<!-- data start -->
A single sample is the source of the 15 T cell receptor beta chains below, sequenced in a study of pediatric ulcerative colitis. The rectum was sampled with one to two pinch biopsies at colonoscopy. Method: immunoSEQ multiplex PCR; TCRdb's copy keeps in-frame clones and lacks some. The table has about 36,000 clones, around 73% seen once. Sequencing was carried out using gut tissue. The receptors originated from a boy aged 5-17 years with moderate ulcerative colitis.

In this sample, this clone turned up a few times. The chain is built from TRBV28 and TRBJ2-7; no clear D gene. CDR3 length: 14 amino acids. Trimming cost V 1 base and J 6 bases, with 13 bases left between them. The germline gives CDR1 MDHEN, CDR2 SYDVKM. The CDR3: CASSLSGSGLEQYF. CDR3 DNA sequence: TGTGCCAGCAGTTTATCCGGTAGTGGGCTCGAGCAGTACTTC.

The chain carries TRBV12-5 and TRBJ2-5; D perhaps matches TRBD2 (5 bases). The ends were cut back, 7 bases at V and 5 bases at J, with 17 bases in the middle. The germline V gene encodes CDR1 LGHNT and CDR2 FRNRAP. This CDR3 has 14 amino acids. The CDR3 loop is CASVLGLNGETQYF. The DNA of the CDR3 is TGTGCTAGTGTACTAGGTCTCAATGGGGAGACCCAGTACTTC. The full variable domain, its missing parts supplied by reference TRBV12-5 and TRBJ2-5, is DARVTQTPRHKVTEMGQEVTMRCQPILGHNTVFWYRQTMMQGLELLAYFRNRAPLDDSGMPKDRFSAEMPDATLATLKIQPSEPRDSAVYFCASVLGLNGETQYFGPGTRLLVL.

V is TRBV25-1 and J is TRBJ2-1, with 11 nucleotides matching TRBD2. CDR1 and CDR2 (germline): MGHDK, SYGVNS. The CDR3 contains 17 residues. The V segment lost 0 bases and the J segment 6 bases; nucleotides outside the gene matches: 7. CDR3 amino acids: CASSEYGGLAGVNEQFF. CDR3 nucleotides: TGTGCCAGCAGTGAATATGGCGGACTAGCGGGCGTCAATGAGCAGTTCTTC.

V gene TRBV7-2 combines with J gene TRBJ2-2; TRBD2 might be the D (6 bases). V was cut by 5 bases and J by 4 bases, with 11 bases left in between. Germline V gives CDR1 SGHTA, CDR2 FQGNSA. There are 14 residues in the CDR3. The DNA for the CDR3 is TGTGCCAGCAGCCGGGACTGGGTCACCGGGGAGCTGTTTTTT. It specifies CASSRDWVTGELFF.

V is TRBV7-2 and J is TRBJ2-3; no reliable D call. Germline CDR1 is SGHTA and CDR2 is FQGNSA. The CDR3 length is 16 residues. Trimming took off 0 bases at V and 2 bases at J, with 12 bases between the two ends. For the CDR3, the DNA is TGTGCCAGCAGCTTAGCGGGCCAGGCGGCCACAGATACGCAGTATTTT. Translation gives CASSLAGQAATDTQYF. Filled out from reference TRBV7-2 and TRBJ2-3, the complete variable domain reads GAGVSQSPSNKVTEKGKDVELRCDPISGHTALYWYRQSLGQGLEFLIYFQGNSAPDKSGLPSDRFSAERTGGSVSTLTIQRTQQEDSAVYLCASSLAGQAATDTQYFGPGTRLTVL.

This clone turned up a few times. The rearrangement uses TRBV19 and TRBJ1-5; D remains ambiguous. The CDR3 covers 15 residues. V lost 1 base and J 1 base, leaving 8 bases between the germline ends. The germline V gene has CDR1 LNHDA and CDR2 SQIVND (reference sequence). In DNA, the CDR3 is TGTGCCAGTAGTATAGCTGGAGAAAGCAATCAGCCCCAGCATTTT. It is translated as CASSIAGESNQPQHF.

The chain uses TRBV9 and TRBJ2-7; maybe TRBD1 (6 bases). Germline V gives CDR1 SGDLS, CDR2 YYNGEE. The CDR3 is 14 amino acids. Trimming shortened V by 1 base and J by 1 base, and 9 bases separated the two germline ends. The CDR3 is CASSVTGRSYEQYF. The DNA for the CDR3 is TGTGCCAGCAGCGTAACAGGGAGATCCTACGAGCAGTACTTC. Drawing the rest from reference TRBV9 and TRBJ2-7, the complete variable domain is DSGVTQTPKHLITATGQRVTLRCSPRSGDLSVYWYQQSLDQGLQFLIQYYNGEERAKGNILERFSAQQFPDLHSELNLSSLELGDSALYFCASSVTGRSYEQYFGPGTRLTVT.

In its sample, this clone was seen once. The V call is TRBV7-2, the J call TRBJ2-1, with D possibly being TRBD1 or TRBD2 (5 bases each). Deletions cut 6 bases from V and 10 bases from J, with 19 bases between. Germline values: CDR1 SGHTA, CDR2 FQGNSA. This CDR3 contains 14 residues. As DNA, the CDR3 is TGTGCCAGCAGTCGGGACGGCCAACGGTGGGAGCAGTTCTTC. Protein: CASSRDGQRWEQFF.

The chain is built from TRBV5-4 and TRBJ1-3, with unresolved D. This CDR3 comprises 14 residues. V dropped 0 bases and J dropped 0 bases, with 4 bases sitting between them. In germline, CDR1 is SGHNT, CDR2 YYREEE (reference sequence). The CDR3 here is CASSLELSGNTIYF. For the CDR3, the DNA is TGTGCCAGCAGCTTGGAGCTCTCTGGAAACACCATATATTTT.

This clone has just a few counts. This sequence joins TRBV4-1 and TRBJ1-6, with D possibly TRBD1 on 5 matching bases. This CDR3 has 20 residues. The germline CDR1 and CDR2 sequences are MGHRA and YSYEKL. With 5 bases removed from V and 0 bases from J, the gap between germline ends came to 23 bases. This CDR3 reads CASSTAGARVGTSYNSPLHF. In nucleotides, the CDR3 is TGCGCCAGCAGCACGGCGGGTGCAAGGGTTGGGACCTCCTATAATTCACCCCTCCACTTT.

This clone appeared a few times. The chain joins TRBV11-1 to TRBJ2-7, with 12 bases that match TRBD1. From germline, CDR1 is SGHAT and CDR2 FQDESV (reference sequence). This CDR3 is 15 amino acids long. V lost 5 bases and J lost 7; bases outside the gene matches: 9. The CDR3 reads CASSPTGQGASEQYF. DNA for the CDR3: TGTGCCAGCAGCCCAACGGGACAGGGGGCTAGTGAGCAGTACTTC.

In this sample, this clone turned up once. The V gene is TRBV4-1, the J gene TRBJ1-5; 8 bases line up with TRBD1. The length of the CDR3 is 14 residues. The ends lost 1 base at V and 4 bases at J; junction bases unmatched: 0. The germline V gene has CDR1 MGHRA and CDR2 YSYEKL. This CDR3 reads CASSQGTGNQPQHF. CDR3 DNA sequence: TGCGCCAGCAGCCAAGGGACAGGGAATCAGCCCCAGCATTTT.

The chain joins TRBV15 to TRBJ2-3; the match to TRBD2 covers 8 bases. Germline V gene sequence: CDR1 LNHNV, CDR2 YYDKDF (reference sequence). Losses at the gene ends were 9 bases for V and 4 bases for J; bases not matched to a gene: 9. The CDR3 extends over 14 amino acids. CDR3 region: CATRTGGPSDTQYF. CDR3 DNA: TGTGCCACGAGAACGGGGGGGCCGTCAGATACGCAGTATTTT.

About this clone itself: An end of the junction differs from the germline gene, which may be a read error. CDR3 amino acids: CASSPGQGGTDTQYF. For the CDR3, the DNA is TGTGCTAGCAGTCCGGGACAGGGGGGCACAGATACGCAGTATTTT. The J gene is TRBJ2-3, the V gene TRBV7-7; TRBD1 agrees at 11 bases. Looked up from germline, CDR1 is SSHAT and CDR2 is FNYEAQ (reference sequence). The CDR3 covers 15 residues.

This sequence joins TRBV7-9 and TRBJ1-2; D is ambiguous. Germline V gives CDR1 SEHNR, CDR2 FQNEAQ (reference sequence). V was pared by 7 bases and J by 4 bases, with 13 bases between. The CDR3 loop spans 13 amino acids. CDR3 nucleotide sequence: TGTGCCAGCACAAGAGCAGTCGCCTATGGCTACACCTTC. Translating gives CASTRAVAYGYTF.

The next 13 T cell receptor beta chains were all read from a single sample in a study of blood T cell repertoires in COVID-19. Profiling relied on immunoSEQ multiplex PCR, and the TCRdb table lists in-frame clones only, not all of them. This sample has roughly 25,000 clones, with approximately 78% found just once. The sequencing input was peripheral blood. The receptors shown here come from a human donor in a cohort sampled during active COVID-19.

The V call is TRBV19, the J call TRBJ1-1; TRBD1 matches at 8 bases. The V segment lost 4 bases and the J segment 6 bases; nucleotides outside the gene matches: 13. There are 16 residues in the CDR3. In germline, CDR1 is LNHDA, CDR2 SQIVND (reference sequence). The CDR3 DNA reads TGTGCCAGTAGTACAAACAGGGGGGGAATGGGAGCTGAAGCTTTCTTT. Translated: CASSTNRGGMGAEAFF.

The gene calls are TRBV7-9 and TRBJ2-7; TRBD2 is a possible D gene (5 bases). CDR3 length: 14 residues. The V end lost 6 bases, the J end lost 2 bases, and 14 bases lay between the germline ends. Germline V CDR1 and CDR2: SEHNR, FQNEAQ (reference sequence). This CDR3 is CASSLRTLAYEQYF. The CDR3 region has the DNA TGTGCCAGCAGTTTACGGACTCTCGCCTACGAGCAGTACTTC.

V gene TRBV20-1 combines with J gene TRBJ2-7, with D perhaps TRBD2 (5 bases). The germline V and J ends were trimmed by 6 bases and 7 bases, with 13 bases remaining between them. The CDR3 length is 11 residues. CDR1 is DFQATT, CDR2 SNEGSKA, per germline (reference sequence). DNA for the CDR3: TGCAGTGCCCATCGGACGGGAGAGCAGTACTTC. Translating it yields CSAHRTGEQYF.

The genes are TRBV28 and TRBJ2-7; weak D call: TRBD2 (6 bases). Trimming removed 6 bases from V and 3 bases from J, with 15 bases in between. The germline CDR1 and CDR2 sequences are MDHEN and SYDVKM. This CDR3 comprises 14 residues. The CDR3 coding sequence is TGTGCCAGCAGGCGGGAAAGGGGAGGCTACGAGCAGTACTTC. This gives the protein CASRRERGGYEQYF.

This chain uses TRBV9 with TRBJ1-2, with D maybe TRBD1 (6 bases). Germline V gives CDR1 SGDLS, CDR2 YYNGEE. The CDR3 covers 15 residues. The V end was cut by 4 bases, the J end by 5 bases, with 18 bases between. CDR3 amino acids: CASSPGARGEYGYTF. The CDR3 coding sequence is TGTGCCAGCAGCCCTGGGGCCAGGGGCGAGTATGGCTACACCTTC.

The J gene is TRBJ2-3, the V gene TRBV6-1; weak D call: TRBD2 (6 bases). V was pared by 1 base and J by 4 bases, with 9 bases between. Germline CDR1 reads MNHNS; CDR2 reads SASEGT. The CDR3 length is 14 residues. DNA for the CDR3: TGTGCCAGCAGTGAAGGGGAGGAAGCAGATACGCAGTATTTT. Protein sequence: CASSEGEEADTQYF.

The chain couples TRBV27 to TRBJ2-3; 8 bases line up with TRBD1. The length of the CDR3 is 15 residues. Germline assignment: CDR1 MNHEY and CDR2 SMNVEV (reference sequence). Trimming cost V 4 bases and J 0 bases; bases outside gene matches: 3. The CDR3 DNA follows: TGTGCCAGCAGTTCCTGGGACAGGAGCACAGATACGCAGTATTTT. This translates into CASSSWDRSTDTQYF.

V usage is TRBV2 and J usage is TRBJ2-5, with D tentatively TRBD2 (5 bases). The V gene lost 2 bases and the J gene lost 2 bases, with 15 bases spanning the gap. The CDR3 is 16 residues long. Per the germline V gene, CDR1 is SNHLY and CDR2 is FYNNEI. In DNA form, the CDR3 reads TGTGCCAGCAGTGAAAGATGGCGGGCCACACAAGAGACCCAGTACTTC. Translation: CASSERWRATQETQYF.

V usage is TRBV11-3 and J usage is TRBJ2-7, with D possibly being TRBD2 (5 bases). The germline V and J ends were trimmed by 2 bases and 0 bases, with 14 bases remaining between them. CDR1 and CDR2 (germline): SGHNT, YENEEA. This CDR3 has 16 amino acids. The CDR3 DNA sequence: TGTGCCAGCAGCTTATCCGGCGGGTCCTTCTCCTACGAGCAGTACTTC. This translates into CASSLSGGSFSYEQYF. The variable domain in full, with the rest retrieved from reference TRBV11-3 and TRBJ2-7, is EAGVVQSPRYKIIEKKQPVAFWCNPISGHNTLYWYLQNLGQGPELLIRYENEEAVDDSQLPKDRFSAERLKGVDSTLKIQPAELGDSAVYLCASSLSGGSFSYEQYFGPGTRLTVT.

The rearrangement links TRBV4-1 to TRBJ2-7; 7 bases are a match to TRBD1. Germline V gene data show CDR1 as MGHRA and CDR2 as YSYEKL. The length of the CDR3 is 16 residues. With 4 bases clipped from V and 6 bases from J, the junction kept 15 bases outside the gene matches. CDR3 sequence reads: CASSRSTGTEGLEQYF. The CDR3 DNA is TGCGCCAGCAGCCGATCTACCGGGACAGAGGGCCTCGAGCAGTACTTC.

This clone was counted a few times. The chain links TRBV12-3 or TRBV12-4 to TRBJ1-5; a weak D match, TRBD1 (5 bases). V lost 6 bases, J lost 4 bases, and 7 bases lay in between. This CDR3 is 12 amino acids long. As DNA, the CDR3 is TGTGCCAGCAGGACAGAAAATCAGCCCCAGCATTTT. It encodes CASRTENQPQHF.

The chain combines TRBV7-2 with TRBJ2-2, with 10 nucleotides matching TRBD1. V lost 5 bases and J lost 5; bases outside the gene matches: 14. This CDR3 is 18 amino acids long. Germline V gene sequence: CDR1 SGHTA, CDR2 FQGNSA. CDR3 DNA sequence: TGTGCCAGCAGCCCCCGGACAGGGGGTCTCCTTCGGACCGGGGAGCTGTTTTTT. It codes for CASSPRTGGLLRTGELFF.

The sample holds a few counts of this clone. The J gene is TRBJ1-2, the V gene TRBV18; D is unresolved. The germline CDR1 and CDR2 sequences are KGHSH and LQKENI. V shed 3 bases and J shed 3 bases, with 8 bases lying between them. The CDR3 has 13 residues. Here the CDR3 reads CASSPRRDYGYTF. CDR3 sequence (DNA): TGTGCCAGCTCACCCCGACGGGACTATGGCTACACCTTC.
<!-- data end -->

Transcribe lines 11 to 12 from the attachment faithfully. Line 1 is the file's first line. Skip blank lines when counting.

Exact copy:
This clone has just a few counts. This sequence joins TRBV4-1 and TRBJ1-6, with D possibly TRBD1 on 5 matching bases. This CDR3 has 20 residues. The germline CDR1 and CDR2 sequences are MGHRA and YSYEKL. With 5 bases removed from V and 0 bases from J, the gap between germline ends came to 23 bases. This CDR3 reads CASSTAGARVGTSYNSPLHF. In nucleotides, the CDR3 is TGCGCCAGCAGCACGGCGGGTGCAAGGGTTGGGACCTCCTATAATTCACCCCTCCACTTT.

This clone appeared a few times. The chain joins TRBV11-1 to TRBJ2-7, with 12 bases that match TRBD1. From germline, CDR1 is SGHAT and CDR2 FQDESV (reference sequence). This CDR3 is 15 amino acids long. V lost 5 bases and J lost 7; bases outside the gene matches: 9. The CDR3 reads CASSPTGQGASEQYF. DNA for the CDR3: TGTGCCAGCAGCCCAACGGGACAGGGGGCTAGTGAGCAGTACTTC.